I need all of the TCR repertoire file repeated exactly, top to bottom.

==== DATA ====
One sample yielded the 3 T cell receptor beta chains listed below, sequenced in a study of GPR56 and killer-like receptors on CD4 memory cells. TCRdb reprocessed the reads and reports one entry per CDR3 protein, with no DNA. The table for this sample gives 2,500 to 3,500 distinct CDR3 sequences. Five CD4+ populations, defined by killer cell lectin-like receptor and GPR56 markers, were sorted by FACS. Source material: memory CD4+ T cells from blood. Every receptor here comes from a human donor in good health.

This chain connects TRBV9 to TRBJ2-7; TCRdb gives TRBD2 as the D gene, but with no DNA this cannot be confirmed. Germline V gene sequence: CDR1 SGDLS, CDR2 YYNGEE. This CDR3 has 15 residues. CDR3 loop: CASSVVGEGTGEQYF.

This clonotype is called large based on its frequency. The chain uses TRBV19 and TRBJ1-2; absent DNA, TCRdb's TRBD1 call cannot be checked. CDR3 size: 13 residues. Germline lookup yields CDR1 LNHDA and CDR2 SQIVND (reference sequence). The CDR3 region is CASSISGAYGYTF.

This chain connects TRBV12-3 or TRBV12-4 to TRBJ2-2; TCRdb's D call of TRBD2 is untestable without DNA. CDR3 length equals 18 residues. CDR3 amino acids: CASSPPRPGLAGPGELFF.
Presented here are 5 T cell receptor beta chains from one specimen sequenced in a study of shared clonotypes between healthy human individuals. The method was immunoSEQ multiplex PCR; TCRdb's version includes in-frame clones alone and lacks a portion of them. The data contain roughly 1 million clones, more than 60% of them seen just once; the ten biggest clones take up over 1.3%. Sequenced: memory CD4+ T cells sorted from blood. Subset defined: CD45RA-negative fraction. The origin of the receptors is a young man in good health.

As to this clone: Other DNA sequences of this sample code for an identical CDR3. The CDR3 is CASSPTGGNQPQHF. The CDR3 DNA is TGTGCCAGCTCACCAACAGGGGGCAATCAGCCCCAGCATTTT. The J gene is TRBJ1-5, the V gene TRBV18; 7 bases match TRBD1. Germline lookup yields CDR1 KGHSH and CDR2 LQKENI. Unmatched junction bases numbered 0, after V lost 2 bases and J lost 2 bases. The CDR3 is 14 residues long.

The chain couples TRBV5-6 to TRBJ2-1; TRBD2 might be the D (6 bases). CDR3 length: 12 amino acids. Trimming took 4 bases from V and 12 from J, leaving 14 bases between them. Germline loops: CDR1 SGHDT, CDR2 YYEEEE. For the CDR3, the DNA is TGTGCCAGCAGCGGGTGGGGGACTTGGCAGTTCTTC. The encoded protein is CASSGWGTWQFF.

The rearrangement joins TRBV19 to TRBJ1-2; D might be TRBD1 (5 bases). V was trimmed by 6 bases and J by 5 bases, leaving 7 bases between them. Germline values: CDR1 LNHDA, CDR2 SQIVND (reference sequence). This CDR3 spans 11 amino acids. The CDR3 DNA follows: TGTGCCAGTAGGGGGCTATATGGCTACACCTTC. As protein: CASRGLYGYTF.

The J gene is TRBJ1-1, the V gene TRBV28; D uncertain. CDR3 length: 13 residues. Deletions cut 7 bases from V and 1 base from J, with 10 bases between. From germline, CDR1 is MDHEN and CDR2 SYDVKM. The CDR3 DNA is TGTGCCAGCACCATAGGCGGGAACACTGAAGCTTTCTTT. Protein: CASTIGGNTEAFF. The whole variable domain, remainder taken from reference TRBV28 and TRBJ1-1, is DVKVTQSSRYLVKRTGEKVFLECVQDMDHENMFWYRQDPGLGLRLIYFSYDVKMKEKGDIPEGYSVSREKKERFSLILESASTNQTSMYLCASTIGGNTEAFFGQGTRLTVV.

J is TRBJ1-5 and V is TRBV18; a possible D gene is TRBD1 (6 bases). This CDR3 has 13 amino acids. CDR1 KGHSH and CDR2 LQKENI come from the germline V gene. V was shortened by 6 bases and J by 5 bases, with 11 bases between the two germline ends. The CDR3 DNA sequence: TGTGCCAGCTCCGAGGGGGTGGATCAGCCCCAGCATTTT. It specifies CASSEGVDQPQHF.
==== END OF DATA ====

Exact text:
One sample yielded the 3 T cell receptor beta chains listed below, sequenced in a study of GPR56 and killer-like receptors on CD4 memory cells. TCRdb reprocessed the reads and reports one entry per CDR3 protein, with no DNA. The table for this sample gives 2,500 to 3,500 distinct CDR3 sequences. Five CD4+ populations, defined by killer cell lectin-like receptor and GPR56 markers, were sorted by FACS. Source material: memory CD4+ T cells from blood. Every receptor here comes from a human donor in good health.

This chain connects TRBV9 to TRBJ2-7; TCRdb gives TRBD2 as the D gene, but with no DNA this cannot be confirmed. Germline V gene sequence: CDR1 SGDLS, CDR2 YYNGEE. This CDR3 has 15 residues. CDR3 loop: CASSVVGEGTGEQYF.

This clonotype is called large based on its frequency. The chain uses TRBV19 and TRBJ1-2; absent DNA, TCRdb's TRBD1 call cannot be checked. CDR3 size: 13 residues. Germline lookup yields CDR1 LNHDA and CDR2 SQIVND (reference sequence). The CDR3 region is CASSISGAYGYTF.

This chain connects TRBV12-3 or TRBV12-4 to TRBJ2-2; TCRdb's D call of TRBD2 is untestable without DNA. CDR3 length equals 18 residues. CDR3 amino acids: CASSPPRPGLAGPGELFF.
Presented here are 5 T cell receptor beta chains from one specimen sequenced in a study of shared clonotypes between healthy human individuals. The method was immunoSEQ multiplex PCR; TCRdb's version includes in-frame clones alone and lacks a portion of them. The data contain roughly 1 million clones, more than 60% of them seen just once; the ten biggest clones take up over 1.3%. Sequenced: memory CD4+ T cells sorted from blood. Subset defined: CD45RA-negative fraction. The origin of the receptors is a young man in good health.

As to this clone: Other DNA sequences of this sample code for an identical CDR3. The CDR3 is CASSPTGGNQPQHF. The CDR3 DNA is TGTGCCAGCTCACCAACAGGGGGCAATCAGCCCCAGCATTTT. The J gene is TRBJ1-5, the V gene TRBV18; 7 bases match TRBD1. Germline lookup yields CDR1 KGHSH and CDR2 LQKENI. Unmatched junction bases numbered 0, after V lost 2 bases and J lost 2 bases. The CDR3 is 14 residues long.

The chain couples TRBV5-6 to TRBJ2-1; TRBD2 might be the D (6 bases). CDR3 length: 12 amino acids. Trimming took 4 bases from V and 12 from J, leaving 14 bases between them. Germline loops: CDR1 SGHDT, CDR2 YYEEEE. For the CDR3, the DNA is TGTGCCAGCAGCGGGTGGGGGACTTGGCAGTTCTTC. The encoded protein is CASSGWGTWQFF.

The rearrangement joins TRBV19 to TRBJ1-2; D might be TRBD1 (5 bases). V was trimmed by 6 bases and J by 5 bases, leaving 7 bases between them. Germline values: CDR1 LNHDA, CDR2 SQIVND (reference sequence). This CDR3 spans 11 amino acids. The CDR3 DNA follows: TGTGCCAGTAGGGGGCTATATGGCTACACCTTC. As protein: CASRGLYGYTF.

The J gene is TRBJ1-1, the V gene TRBV28; D uncertain. CDR3 length: 13 residues. Deletions cut 7 bases from V and 1 base from J, with 10 bases between. From germline, CDR1 is MDHEN and CDR2 SYDVKM. The CDR3 DNA is TGTGCCAGCACCATAGGCGGGAACACTGAAGCTTTCTTT. Protein: CASTIGGNTEAFF. The whole variable domain, remainder taken from reference TRBV28 and TRBJ1-1, is DVKVTQSSRYLVKRTGEKVFLECVQDMDHENMFWYRQDPGLGLRLIYFSYDVKMKEKGDIPEGYSVSREKKERFSLILESASTNQTSMYLCASTIGGNTEAFFGQGTRLTVV.

J is TRBJ1-5 and V is TRBV18; a possible D gene is TRBD1 (6 bases). This CDR3 has 13 amino acids. CDR1 KGHSH and CDR2 LQKENI come from the germline V gene. V was shortened by 6 bases and J by 5 bases, with 11 bases between the two germline ends. The CDR3 DNA sequence: TGTGCCAGCTCCGAGGGGGTGGATCAGCCCCAGCATTTT. It specifies CASSEGVDQPQHF.